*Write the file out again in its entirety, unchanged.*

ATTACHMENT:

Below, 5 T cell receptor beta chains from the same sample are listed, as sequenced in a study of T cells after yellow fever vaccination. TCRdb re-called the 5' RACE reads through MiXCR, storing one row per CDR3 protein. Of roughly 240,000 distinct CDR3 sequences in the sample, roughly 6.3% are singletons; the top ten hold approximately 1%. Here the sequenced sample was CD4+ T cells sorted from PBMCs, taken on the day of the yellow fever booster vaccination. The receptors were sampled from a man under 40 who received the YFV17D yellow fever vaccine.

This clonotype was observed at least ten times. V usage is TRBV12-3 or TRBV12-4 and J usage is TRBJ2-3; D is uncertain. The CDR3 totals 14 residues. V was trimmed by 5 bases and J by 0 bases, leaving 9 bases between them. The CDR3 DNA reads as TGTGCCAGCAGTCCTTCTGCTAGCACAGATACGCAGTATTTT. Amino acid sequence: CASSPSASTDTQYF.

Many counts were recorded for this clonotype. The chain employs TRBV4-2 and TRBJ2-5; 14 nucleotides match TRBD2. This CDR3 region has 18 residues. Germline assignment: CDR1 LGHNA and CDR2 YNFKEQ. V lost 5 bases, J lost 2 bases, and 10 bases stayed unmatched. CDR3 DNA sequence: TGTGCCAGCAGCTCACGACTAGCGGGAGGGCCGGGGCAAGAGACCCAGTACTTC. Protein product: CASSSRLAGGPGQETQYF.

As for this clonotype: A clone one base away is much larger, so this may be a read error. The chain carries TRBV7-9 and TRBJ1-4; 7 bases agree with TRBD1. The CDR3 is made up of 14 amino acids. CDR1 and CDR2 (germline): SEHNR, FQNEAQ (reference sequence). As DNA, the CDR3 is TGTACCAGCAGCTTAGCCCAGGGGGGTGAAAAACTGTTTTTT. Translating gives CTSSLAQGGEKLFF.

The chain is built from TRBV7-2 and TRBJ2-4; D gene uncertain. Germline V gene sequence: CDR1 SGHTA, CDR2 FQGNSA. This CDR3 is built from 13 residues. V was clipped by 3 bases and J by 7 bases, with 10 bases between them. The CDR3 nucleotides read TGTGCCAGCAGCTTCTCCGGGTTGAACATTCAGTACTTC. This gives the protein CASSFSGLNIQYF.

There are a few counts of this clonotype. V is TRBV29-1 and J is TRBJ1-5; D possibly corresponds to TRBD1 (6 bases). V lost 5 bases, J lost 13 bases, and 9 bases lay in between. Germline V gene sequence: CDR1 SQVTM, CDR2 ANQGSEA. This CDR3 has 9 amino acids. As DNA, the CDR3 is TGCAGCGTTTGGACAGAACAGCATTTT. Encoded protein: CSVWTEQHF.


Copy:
Below, 5 T cell receptor beta chains from the same sample are listed, as sequenced in a study of T cells after yellow fever vaccination. TCRdb re-called the 5' RACE reads through MiXCR, storing one row per CDR3 protein. Of roughly 240,000 distinct CDR3 sequences in the sample, roughly 6.3% are singletons; the top ten hold approximately 1%. Here the sequenced sample was CD4+ T cells sorted from PBMCs, taken on the day of the yellow fever booster vaccination. The receptors were sampled from a man under 40 who received the YFV17D yellow fever vaccine.

This clonotype was observed at least ten times. V usage is TRBV12-3 or TRBV12-4 and J usage is TRBJ2-3; D is uncertain. The CDR3 totals 14 residues. V was trimmed by 5 bases and J by 0 bases, leaving 9 bases between them. The CDR3 DNA reads as TGTGCCAGCAGTCCTTCTGCTAGCACAGATACGCAGTATTTT. Amino acid sequence: CASSPSASTDTQYF.

Many counts were recorded for this clonotype. The chain employs TRBV4-2 and TRBJ2-5; 14 nucleotides match TRBD2. This CDR3 region has 18 residues. Germline assignment: CDR1 LGHNA and CDR2 YNFKEQ. V lost 5 bases, J lost 2 bases, and 10 bases stayed unmatched. CDR3 DNA sequence: TGTGCCAGCAGCTCACGACTAGCGGGAGGGCCGGGGCAAGAGACCCAGTACTTC. Protein product: CASSSRLAGGPGQETQYF.

As for this clonotype: A clone one base away is much larger, so this may be a read error. The chain carries TRBV7-9 and TRBJ1-4; 7 bases agree with TRBD1. The CDR3 is made up of 14 amino acids. CDR1 and CDR2 (germline): SEHNR, FQNEAQ (reference sequence). As DNA, the CDR3 is TGTACCAGCAGCTTAGCCCAGGGGGGTGAAAAACTGTTTTTT. Translating gives CTSSLAQGGEKLFF.

The chain is built from TRBV7-2 and TRBJ2-4; D gene uncertain. Germline V gene sequence: CDR1 SGHTA, CDR2 FQGNSA. This CDR3 is built from 13 residues. V was clipped by 3 bases and J by 7 bases, with 10 bases between them. The CDR3 nucleotides read TGTGCCAGCAGCTTCTCCGGGTTGAACATTCAGTACTTC. This gives the protein CASSFSGLNIQYF.

There are a few counts of this clonotype. V is TRBV29-1 and J is TRBJ1-5; D possibly corresponds to TRBD1 (6 bases). V lost 5 bases, J lost 13 bases, and 9 bases lay in between. Germline V gene sequence: CDR1 SQVTM, CDR2 ANQGSEA. This CDR3 has 9 amino acids. As DNA, the CDR3 is TGCAGCGTTTGGACAGAACAGCATTTT. Encoded protein: CSVWTEQHF.